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No Transient Occupancy Tax Increase On November Ballot

Sonora, CA — After hearing opposition from many leaders in the hospitality industry, the Tuolumne County Supervisors decided against placing an increase of the Transient Occupancy Tax on the November ballot.

The supervisors were considering asking voters to increase the current 10-percent tax paid by patrons of hotels and other lodging to 12-percent. The board was also considering adding campgrounds and RV parks to the list that pays the tax.

At today’s board meeting around 10 people came up to the podium and voiced strong opposition. They included business leaders like Frank and Sally Helm who own Dodge Ridge and Matt Bloom who owns Kennedy Meadows. Tuolumne County Visitor’s Bureau Executive Director Lisa Mayo added that she has been seeking out opinions from the lodging industry over past weeks, and stated, “I have not been able to find anyone who is really for this at this time.”

District Five Supervisor Karl Rodefer stated the proposal was not thoroughly planned out, and added that residents already have “tax fatigue.” District Two Supervisor Randy Hanvelt concurred with Rodefer’s statements, and said the county, “needs to do a lot more homework.” District One Supervisor Sherri Brennan emphasized that the county should still have a conversation regarding the TOT, notably about expanding it to campgrounds and RV parks. She stated the Forest Service has only three law enforcement officers in the region and many times visitors to the Stanislaus National Forest require services paid for by the county.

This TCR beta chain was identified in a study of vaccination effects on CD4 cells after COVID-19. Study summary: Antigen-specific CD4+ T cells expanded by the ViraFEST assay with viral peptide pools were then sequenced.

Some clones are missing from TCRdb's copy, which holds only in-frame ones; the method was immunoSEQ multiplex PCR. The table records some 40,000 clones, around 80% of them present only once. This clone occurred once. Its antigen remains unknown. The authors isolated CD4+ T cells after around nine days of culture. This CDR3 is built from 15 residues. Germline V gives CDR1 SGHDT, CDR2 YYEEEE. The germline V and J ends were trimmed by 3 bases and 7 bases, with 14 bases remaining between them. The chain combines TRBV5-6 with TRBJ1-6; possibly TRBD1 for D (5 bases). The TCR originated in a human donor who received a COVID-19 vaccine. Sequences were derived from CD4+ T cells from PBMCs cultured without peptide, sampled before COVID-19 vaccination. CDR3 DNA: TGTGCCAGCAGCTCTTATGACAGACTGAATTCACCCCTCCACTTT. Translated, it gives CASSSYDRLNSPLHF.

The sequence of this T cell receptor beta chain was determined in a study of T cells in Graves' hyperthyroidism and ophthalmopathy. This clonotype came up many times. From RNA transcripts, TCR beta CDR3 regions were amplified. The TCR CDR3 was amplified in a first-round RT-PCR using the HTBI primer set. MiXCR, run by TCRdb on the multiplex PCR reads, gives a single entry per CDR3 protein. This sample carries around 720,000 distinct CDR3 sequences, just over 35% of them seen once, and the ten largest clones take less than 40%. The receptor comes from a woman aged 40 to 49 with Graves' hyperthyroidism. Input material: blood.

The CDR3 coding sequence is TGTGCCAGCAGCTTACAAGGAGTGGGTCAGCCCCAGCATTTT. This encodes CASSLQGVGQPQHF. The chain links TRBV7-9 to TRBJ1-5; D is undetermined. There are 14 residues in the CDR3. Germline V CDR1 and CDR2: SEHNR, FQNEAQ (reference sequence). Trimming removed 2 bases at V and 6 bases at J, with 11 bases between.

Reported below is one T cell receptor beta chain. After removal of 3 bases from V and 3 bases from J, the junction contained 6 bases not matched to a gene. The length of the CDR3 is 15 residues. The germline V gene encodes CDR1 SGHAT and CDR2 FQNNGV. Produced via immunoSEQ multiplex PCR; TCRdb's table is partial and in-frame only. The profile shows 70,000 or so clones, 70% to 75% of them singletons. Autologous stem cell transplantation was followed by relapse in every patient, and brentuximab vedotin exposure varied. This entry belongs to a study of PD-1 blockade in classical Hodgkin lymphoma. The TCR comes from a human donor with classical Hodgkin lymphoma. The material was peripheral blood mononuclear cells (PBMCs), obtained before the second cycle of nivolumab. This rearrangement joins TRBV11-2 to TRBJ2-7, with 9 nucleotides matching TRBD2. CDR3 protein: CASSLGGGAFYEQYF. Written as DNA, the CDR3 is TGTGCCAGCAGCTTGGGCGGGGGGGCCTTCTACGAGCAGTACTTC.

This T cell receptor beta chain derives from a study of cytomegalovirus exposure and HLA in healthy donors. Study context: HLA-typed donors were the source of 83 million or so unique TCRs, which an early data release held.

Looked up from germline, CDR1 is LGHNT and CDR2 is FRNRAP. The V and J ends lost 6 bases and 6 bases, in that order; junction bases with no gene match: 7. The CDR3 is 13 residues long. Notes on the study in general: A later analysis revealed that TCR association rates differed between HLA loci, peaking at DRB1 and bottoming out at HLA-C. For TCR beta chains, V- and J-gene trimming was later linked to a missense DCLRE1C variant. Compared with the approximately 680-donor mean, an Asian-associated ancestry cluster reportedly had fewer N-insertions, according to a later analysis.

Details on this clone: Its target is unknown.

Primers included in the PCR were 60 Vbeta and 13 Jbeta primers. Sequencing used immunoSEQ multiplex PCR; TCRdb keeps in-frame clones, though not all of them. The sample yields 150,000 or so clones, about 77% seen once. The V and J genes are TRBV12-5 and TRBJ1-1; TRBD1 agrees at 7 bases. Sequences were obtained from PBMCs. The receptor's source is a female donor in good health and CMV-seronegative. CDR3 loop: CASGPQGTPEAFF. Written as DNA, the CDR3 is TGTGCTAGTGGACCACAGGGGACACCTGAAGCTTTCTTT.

The supervisors voted 4-0, with Evan Royce absent, to postpone action until further notice regarding the TOT. In addition, a committee will be formed to look at the issue later this year, after the November election. It will likely include members of the board, county staff and the public.

It was noted in the meeting documents that increasing the TOT by 2-percent would generate around $1.3-million per year and expanding it to camping and RV parks would bring in another $333,000 per year.